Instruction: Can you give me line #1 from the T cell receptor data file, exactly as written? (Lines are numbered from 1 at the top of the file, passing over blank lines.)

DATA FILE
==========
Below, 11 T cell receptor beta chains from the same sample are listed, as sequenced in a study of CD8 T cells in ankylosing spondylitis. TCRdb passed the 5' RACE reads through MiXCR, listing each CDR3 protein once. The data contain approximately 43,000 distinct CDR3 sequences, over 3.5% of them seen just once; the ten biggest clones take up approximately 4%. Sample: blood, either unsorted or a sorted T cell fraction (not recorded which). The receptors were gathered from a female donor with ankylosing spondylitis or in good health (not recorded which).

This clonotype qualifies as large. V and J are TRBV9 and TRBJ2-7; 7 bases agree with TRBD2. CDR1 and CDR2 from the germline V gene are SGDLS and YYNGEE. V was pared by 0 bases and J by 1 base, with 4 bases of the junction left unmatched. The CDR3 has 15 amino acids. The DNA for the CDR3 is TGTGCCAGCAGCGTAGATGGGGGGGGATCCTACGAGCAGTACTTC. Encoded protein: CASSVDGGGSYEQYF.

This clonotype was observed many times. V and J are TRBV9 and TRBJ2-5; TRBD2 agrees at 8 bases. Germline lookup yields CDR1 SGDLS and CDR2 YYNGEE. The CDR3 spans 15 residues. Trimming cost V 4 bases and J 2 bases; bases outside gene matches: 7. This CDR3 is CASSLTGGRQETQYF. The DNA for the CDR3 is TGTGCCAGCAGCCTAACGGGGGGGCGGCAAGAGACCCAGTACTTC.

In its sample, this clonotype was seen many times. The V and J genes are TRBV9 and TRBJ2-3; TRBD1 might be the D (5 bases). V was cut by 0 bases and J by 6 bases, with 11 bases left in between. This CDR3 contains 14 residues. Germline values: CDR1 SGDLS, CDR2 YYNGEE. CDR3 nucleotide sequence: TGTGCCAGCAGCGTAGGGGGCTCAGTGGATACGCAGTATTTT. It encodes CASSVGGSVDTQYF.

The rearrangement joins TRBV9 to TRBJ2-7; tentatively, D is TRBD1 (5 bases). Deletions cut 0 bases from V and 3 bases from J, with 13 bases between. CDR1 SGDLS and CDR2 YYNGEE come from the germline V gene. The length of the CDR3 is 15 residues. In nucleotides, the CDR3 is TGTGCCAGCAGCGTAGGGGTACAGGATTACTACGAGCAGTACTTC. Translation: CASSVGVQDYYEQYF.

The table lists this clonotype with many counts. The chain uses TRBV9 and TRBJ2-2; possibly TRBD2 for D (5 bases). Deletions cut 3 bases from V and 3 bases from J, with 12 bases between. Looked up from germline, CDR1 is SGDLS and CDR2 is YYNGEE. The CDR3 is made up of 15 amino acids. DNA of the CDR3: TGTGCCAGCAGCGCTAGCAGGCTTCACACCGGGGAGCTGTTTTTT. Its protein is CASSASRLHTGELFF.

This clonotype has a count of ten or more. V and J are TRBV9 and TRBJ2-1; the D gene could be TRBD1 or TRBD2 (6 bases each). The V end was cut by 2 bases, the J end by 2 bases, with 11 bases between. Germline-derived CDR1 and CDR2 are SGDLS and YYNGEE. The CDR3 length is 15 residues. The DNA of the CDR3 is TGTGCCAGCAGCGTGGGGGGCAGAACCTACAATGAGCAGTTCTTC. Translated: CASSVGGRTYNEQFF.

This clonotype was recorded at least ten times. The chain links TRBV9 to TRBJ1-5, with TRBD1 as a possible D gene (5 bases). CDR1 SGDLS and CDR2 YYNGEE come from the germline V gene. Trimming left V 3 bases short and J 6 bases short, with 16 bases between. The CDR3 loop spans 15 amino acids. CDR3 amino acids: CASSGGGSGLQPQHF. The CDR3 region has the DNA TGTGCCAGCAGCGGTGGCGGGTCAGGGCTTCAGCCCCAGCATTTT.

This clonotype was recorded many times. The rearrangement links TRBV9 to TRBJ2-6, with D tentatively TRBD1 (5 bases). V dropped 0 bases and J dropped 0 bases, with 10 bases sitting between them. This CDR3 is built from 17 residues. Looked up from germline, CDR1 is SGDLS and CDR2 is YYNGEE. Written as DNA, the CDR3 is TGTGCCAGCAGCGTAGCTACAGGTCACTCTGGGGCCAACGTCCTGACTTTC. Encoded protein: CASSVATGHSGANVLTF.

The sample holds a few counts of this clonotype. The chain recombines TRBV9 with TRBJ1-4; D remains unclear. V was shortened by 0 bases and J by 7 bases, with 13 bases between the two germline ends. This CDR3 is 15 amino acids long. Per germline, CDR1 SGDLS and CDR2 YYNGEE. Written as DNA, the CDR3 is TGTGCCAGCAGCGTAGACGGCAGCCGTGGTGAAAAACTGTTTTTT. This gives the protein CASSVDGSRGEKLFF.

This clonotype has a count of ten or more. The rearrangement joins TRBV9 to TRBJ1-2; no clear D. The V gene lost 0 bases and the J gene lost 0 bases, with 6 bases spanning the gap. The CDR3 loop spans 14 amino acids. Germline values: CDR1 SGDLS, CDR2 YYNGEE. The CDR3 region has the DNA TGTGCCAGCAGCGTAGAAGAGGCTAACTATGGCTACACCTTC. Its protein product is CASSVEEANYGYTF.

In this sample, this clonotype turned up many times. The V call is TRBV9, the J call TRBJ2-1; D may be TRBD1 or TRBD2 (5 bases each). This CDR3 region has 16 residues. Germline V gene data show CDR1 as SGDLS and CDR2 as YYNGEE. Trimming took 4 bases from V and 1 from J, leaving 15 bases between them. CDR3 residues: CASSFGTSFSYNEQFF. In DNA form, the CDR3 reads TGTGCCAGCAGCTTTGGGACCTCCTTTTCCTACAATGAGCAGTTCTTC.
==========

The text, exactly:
Below, 11 T cell receptor beta chains from the same sample are listed, as sequenced in a study of CD8 T cells in ankylosing spondylitis. TCRdb passed the 5' RACE reads through MiXCR, listing each CDR3 protein once. The data contain approximately 43,000 distinct CDR3 sequences, over 3.5% of them seen just once; the ten biggest clones take up approximately 4%. Sample: blood, either unsorted or a sorted T cell fraction (not recorded which). The receptors were gathered from a female donor with ankylosing spondylitis or in good health (not recorded which).